Experimental Brain Research

, Volume 180, Issue 4, pp 609–628

Visual memory capacity in transsaccadic integration

  • Steven L. Prime
  • Lia Tsotsos
  • Gerald P. Keith
  • J. Douglas Crawford
Research Article

DOI: 10.1007/s00221-007-0885-4

Cite this article as:
Prime, S.L., Tsotsos, L., Keith, G.P. et al. Exp Brain Res (2007) 180: 609. doi:10.1007/s00221-007-0885-4

Abstract

How we perceive the visual world as stable and unified suggests the existence of transsaccadic integration that retains and integrates visual information from one eye fixation to another eye fixation across saccadic eye movements. However, the capacity of transsaccadic integration is still a subject of controversy. We tested our subjects’ memory capacity of two basic visual features, i.e. luminance (Experiment 1) and orientation (Experiment 2), both within a single fixation (i.e. visual working memory) and between separate fixations (i.e. transsaccadic memory). Experiment 2 was repeated, but attention allocation was manipulated using attentional cues at either the target or distracter (Experiment 3). Subjects were able to retain 3–4 objects in transsaccadic memory for luminance and orientation; errors generally increased as saccade size increased; and, subjects were more accurate when attention was allocated to the same location as the impending target. These results were modelled by inputting a noisy extra-retinal signal into an eye-centered feature map. Our results suggest that transsaccadic memory has a similar capacity for storing simple visual features as basic visual memory, but this capacity is dependent both on the metrics of the saccade and allocation of attention.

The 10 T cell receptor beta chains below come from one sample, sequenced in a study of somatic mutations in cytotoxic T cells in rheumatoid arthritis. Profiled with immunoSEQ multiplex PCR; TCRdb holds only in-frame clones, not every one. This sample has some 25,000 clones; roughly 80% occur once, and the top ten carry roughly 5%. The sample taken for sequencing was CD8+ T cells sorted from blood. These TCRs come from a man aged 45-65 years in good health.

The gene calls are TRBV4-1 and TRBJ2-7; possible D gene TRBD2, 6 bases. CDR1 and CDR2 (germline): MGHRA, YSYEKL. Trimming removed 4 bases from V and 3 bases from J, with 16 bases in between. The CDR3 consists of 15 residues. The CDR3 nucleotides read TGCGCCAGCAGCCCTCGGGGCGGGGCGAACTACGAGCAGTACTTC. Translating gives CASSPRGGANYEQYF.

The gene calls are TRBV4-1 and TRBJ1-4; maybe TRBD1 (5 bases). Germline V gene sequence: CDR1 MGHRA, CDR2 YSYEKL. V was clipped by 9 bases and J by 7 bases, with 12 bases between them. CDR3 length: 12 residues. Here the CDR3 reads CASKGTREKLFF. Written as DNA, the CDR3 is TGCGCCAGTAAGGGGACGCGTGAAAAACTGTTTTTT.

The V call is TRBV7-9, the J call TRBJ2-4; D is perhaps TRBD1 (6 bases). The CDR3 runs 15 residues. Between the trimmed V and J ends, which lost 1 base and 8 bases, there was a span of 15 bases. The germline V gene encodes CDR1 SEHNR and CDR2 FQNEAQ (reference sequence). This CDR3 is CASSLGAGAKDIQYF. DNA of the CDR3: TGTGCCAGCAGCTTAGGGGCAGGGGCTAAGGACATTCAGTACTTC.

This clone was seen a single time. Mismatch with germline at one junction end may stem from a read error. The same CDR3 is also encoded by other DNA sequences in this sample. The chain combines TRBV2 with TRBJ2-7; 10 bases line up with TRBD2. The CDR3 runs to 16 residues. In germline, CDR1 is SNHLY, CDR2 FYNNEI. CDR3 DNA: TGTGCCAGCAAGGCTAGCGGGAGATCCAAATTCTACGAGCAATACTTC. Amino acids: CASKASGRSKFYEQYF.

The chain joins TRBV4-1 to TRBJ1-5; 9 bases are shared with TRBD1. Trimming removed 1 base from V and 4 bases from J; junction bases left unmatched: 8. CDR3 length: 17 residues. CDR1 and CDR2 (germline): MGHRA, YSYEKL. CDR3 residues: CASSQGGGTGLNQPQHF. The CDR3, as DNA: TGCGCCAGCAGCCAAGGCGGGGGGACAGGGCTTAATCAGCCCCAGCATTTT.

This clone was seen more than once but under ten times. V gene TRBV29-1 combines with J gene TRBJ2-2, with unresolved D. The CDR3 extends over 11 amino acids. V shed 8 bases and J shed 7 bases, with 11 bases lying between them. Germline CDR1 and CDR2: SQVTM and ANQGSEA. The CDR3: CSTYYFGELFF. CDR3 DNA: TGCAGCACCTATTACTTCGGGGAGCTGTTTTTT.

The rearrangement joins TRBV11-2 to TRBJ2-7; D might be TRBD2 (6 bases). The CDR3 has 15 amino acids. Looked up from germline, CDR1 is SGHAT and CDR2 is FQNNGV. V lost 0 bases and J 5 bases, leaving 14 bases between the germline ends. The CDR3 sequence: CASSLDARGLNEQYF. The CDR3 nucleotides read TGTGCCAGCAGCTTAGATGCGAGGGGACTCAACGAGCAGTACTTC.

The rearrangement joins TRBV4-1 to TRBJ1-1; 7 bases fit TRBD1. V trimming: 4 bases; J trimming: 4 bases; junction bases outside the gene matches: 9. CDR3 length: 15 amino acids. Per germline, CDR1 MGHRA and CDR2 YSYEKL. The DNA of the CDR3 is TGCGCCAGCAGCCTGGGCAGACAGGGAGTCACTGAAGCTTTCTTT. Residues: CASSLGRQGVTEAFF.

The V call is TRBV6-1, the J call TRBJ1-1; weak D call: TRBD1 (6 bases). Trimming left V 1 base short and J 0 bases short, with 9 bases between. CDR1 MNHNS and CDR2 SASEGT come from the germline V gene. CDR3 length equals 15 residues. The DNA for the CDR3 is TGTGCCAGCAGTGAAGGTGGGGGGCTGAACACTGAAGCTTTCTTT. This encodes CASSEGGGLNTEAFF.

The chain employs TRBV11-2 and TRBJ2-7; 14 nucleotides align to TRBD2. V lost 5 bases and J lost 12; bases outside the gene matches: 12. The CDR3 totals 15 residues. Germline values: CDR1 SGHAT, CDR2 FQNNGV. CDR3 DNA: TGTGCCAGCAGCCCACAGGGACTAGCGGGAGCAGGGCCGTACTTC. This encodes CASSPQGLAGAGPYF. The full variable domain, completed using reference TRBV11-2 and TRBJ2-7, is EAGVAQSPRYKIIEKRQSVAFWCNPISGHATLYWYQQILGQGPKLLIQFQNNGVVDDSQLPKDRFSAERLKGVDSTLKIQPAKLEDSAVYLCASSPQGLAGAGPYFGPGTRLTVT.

Keywords

Visual perception Saccades Visual working memory 

Copyright information

© Springer-Verlag 2007

Authors and Affiliations

  • Steven L. Prime
    • 1
    • 2
    • 3
  • Lia Tsotsos
    • 4
  • Gerald P. Keith
    • 1
    • 2
    • 3
  • J. Douglas Crawford
    • 1
    • 2
    • 3
    • 4
  1. 1.Centre for Vision ResearchYork UniversityTorontoCanada
  2. 2.CIHR Group for Action and PerceptionYork UniversityTorontoCanada
  3. 3.Department of PsychologyYork UniversityTorontoCanada
  4. 4.Department of Biology and Kinesiology and Health SciencesYork UniversityTorontoCanada

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